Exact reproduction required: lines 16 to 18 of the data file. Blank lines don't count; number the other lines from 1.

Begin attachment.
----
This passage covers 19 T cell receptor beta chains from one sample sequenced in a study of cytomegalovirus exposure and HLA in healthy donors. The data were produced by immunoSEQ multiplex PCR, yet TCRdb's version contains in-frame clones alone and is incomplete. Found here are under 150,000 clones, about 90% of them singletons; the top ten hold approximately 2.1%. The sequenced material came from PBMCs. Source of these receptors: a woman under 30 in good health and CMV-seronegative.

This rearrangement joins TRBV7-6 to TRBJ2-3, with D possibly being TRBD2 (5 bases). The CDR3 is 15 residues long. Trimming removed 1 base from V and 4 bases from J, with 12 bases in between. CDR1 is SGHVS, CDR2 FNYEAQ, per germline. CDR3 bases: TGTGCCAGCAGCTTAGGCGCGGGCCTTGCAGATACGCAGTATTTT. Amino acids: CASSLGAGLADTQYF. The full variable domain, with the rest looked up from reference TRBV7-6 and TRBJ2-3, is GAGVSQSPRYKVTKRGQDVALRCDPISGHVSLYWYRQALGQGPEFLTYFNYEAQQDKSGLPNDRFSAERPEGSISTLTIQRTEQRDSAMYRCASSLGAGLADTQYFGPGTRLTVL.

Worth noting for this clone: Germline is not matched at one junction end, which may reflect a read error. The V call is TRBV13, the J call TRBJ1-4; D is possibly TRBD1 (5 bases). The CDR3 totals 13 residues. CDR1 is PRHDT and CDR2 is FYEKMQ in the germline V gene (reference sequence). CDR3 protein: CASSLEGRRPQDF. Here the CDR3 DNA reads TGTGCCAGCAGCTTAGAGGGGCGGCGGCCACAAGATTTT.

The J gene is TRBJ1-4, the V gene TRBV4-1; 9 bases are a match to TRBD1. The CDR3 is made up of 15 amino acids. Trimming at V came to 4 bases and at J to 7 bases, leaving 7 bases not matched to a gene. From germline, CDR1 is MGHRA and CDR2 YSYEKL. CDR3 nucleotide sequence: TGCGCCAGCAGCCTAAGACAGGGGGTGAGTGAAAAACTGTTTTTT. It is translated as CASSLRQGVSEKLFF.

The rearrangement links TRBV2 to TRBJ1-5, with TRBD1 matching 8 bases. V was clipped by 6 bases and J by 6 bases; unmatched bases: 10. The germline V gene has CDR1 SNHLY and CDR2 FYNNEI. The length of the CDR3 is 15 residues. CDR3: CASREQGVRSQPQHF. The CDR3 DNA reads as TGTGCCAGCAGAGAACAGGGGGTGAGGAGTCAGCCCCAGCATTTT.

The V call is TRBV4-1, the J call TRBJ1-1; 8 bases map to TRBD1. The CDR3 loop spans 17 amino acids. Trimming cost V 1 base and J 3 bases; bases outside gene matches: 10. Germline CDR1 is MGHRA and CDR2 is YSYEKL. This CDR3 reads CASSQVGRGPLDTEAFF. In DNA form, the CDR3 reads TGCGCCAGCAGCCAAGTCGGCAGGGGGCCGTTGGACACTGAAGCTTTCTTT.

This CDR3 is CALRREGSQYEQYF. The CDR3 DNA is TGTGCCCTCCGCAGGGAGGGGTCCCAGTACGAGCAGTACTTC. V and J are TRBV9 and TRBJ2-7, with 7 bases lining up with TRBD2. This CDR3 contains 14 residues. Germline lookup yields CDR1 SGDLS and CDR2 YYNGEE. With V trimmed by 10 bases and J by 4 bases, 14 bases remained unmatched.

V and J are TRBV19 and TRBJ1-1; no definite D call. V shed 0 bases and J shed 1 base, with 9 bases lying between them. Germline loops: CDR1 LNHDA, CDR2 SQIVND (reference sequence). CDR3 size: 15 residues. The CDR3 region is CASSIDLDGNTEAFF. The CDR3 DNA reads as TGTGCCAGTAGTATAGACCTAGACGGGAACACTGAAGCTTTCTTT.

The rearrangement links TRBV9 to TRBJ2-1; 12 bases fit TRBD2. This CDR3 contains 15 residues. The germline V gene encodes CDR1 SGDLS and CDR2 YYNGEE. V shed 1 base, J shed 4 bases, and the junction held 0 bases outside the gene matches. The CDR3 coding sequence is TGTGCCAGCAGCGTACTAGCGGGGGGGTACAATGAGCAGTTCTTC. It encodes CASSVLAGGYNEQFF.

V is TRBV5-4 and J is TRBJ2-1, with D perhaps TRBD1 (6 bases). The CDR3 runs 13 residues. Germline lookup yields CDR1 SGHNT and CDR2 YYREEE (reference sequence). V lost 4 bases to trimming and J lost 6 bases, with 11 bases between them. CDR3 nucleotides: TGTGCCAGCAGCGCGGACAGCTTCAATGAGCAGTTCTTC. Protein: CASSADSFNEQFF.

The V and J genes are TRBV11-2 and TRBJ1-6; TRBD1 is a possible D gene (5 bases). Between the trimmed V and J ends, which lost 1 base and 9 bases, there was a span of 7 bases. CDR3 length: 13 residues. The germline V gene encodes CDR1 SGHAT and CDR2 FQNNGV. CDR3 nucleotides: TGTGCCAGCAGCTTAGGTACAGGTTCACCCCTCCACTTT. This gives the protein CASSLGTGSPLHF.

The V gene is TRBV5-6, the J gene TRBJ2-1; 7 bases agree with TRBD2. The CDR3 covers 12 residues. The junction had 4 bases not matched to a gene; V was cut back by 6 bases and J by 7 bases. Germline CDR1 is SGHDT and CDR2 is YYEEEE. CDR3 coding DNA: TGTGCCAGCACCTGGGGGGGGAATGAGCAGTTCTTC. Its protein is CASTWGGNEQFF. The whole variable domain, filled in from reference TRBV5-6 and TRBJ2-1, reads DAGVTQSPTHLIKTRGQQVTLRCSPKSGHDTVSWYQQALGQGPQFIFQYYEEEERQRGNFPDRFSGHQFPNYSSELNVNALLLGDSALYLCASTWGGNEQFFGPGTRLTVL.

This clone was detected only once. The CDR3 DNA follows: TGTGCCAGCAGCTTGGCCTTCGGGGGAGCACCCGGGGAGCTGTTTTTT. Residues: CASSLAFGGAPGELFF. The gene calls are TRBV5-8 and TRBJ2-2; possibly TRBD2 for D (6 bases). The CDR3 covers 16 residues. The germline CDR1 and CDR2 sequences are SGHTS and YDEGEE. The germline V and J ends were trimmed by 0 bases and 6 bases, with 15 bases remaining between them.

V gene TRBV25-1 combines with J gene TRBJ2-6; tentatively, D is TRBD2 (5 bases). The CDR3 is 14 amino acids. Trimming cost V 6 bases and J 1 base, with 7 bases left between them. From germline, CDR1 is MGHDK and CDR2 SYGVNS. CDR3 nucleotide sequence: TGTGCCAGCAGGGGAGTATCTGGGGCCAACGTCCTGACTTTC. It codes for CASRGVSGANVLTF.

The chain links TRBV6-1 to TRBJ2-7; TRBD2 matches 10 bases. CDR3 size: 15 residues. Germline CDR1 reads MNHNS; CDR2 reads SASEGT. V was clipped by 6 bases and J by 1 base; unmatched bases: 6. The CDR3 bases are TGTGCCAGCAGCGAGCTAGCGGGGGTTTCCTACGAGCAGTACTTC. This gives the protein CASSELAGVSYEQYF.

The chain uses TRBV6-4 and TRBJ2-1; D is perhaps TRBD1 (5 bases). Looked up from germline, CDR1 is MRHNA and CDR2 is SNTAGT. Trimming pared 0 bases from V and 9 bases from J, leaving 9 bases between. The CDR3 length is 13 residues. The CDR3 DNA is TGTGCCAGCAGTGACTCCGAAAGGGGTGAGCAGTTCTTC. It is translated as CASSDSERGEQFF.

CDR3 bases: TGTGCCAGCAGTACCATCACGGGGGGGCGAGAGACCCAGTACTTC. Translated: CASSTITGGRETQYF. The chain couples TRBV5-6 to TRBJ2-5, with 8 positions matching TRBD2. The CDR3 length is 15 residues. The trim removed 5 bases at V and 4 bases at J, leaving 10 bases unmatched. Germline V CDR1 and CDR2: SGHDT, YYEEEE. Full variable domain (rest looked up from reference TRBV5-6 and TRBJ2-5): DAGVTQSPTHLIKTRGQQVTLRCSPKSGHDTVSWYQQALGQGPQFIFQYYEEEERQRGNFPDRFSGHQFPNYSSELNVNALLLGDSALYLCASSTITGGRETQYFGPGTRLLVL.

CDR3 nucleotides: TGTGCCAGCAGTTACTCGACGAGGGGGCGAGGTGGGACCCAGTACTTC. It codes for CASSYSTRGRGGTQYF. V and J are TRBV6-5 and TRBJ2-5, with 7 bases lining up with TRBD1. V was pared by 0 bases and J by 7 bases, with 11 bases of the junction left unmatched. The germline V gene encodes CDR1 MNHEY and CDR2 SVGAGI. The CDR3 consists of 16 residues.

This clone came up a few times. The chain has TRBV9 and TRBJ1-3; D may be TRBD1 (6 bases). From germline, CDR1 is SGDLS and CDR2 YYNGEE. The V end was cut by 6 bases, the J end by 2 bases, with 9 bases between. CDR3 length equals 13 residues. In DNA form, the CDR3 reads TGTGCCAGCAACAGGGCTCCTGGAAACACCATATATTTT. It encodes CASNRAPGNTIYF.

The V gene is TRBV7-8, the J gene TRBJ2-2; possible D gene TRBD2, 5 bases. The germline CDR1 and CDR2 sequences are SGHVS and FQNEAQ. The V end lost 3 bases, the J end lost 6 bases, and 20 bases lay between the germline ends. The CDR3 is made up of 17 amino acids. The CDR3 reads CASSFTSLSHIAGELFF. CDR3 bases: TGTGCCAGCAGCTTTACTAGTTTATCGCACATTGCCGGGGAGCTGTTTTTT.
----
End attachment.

The chain uses TRBV6-4 and TRBJ2-1; D is perhaps TRBD1 (5 bases). Looked up from germline, CDR1 is MRHNA and CDR2 is SNTAGT. Trimming pared 0 bases from V and 9 bases from J, leaving 9 bases between. The CDR3 length is 13 residues. The CDR3 DNA is TGTGCCAGCAGTGACTCCGAAAGGGGTGAGCAGTTCTTC. It is translated as CASSDSERGEQFF.

CDR3 bases: TGTGCCAGCAGTACCATCACGGGGGGGCGAGAGACCCAGTACTTC. Translated: CASSTITGGRETQYF. The chain couples TRBV5-6 to TRBJ2-5, with 8 positions matching TRBD2. The CDR3 length is 15 residues. The trim removed 5 bases at V and 4 bases at J, leaving 10 bases unmatched. Germline V CDR1 and CDR2: SGHDT, YYEEEE. Full variable domain (rest looked up from reference TRBV5-6 and TRBJ2-5): DAGVTQSPTHLIKTRGQQVTLRCSPKSGHDTVSWYQQALGQGPQFIFQYYEEEERQRGNFPDRFSGHQFPNYSSELNVNALLLGDSALYLCASSTITGGRETQYFGPGTRLLVL.

CDR3 nucleotides: TGTGCCAGCAGTTACTCGACGAGGGGGCGAGGTGGGACCCAGTACTTC. It codes for CASSYSTRGRGGTQYF. V and J are TRBV6-5 and TRBJ2-5, with 7 bases lining up with TRBD1. V was pared by 0 bases and J by 7 bases, with 11 bases of the junction left unmatched. The germline V gene encodes CDR1 MNHEY and CDR2 SVGAGI. The CDR3 consists of 16 residues.